But the triumphalism of its sexually charged surface-effect notwithstanding, this post-critical attitude also conceals outspread despondency and deep-seated resignation. By subjugating the ‘products of the human imagination’ to biological functionality, evolutionary aesthetics is but a defeatist call for adaptation via conformism. In biology, mimicry is usually seen as an adaptive behaviour: faced with an impending threat life resorts to ‘defensive adaptation’ blending into its surroundings – a reaction that was first identified by art critique Carl Einstein in the 1930s as ‘defence against death through the anticipation of death’ and later theorized by Theodor Adorno and Max Horkheimer. In order to survive, life must mimic death, it must become inanimate and insentient, just like inorganic matter. Adaptive strategies, however, rarely save the animal from falling prey – in fact, they tend to make most species more vulnerable. Renegate surrealist Roger Caillois referred to it as ‘dangerous luxury,’ a spell that ultimately traps the sorcerer. By making the critique of power directly useful to power itself, ‘contemporary art’ contributed to the subsumption of working class experience and sociality into corporate culture: mimetic critique has, in this sense, been a paradigmatic ‘dangerous luxury.’ The intensifying alliance between art and finance revolves around this tacit agreement to simultaneously obscure and celebrate this ‘curious flip-flop of power and assimilation.’

Now that this tacitly accepted paradigm that gives contemporary art its institutional consistency has grown to become a hegemonic cultural modality, what had hitherto been concealed can be flaunted openly, namely that affirmation adds ‘to the power of the thing critiqued’ rather than subtracting from it.11 But that also means that the term ‘contemporary art’ came to acquire contradictory meanings: it can refer to ways of effectively claiming representation, or it can refer to a mode of expression which employs a set of formal tropes as a means to limit ways of effectively claiming representation – and it is thus high time to draw the trenchlines anew.

Some of the ideas in this essay appeared in previous writings by the authors, namely: Ana Teixeira Pinto’s ‘Can the Cultural Logic of the Digital Era be Exhibited?’ for WdW Review and in Anselm Franke’s column ‘Emancipatory Mimesis’ for Metropolis M.

1. Ronald Reagan, address at Moscow State University, 31 May 1988. 'I want to talk about a very different revolution that is taking place right now, quietly sweeping the globe without bloodshed or conflict. ... It's been called the technological or information revolution, and as its emblem, one might take the tiny silicon chip, no bigger than a fingerprint...’

2. McKenzie Wark, ‘The Sublime Language of My Century,’ Public Seminar, 14 May 2016,

3. See Marshall McLuhan, Understanding Media: The Extensions of Man (New York: McGraw-Hill, 1964).

4. The concept of the ‘end of history’ was put forth by conservative political scientist Francis Fukuyama in his 1989 text ‘The End of History?,’ The National Interest, no. 16 (Summer 1989):4.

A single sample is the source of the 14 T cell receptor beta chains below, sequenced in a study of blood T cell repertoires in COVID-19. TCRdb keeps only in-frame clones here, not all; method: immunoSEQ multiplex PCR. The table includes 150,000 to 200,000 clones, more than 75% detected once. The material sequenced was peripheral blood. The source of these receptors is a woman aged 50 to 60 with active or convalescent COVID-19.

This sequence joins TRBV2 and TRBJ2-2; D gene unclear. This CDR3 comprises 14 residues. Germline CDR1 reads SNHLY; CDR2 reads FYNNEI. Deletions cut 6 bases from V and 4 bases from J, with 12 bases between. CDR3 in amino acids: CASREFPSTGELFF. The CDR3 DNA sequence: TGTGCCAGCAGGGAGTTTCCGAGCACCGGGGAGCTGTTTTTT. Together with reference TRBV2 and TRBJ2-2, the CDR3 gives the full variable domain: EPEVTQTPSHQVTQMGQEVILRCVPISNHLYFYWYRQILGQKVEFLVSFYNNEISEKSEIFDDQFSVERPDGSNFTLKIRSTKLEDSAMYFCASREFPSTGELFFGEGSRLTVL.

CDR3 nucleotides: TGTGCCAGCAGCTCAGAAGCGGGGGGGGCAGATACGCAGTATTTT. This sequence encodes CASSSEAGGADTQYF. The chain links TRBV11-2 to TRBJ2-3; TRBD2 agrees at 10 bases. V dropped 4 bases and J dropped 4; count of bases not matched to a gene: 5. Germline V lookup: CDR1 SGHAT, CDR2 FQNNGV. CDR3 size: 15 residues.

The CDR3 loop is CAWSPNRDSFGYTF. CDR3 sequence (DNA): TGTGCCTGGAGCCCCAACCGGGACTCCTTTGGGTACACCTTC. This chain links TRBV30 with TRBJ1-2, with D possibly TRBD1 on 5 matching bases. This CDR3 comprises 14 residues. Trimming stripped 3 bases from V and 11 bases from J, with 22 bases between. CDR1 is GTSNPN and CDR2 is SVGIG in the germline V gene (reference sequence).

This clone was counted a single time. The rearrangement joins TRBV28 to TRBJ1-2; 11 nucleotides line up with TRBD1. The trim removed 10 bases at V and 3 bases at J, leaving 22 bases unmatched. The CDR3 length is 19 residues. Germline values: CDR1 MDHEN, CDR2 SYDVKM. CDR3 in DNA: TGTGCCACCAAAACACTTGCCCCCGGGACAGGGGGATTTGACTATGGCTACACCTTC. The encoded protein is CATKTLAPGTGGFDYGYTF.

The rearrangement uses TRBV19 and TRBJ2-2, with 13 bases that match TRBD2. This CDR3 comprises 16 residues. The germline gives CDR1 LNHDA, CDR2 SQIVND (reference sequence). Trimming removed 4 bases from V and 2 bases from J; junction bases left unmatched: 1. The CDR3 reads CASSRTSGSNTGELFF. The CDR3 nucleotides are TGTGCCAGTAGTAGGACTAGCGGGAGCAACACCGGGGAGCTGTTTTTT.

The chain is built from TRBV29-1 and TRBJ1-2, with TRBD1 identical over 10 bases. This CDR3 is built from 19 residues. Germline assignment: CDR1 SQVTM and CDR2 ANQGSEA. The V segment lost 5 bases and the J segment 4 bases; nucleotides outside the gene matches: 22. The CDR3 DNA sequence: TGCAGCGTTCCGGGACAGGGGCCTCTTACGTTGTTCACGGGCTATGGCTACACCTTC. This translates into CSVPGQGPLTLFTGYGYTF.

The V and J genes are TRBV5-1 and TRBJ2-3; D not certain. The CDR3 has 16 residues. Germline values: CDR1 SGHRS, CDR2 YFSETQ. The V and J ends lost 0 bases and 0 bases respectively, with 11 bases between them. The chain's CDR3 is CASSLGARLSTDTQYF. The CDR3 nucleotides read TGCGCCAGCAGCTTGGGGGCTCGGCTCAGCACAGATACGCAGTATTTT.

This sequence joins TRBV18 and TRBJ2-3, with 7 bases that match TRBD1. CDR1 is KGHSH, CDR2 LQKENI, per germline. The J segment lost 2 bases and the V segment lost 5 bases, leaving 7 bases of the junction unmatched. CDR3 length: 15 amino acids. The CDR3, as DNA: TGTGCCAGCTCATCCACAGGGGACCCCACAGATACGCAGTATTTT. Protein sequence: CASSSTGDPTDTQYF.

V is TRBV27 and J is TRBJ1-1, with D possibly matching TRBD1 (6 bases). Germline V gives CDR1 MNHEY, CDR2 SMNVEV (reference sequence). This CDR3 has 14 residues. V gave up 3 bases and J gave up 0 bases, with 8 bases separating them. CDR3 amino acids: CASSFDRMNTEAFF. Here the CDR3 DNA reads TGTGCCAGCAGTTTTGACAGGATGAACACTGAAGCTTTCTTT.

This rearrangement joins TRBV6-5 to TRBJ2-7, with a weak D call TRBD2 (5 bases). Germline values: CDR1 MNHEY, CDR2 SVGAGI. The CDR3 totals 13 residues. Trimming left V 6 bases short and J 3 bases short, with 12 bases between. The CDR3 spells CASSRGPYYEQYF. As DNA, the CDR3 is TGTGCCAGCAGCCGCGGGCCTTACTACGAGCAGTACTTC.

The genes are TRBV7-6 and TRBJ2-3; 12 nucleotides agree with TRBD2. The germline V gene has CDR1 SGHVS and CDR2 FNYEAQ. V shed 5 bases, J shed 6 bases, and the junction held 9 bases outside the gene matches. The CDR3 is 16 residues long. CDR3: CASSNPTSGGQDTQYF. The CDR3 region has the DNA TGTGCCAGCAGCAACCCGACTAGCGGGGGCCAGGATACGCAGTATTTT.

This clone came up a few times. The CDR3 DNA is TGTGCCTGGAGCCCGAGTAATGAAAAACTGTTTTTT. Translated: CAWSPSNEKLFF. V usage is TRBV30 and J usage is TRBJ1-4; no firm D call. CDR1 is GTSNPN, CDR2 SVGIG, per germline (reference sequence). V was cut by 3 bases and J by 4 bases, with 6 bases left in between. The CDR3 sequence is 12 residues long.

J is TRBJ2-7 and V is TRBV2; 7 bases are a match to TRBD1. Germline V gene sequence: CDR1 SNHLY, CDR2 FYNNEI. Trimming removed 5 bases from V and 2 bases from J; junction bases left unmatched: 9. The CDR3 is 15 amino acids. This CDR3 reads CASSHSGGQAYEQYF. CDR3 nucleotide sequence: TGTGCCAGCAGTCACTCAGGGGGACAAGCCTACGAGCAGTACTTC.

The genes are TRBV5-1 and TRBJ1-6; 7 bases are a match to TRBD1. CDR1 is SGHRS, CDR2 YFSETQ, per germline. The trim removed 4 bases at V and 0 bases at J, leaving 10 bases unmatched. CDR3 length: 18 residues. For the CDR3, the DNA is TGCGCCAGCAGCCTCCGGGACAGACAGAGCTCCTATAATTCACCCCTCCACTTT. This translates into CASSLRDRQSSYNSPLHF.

5. Once historical contingency (the hegemony of the capitalist mode of production after the fall of the USSR) is misrecognized as political necessity, it becomes self-evident that there is no outside to capitalism, hence the only way out is the way through.

6. Benjamin Buchloh had already referred to Conceptual Art’s paradoxical mixture of antagonism and affirmation by stating that its ‘critical annihilation of cultural conventions itself immediately acquires the conditions of the spectacle’. See ‘Conceptual Art 1962–1969: From the Aesthetics of Administration to the Critique of Institutions,’ October 55 (Winter, 1990): 105–143.

7. Stefan Heidenreich in ‘Freeportism as Style and Ideology: Post-Internet and Speculative Realism, Part II,’ e- flux journal 73 (May 2016).

8. Paul N. Edwards, The Closed World: Computers and the Politics of Discourse in Cold War America (Cambridge, MA: MIT Press, 1997), 8.

9. Susan Sontag, ‘Notes on “Camp,”’ The Partisan Review (Fall 1964): 515–530,

10. See

11. Michael Taussig, Defacement: Public Secrecy and the Labor of the Negative (Stanford, CA: Stanford University Press, 1999), 43.

Anselm Franke is a curator and writer based in Berlin. He is Head of Visual Art and Film at the Haus der Kulturen der Welt, where he co-curated The Anthropocene Project (2013–2014), and the exhibitions The Whole Earth; After Year Zero (both 2013), Forensis (2014), Ape Culture (2015) and Nervous Systems (2016), among others. In 2012, he curated the Taipei Biennial, and in 2014, the Shanghai Biennale. Franke’s exhibition project Animism has been presented in Antwerp, Bern, Vienna, Berlin, New York, Shenzhen, Seoul and Beirut in various collaborations from 2010 to 2014. Previously, Franke was curator at KW Berlin and director of Extra City Kunsthal Antwerpen. He completed his PhD at Goldsmiths College London.

Ana Teixeira Pinto is a lecturer at UdK (Universität der Kunste) Berlin and her writings have appeared in publications such as e-flux journal, Art Agenda, Mousse, Frieze / de, Domus, Inaethetics, Manifesta Journal, or Texte zur Kunst. She is the editor of The Reluctant Narrator, published by Sternberg Press (2014) and more recently contributed to Alleys of Your Mind: Augmented Intelligence and its Traumas, edited by Matteo Pasquinelli and published by Meson Press (2015).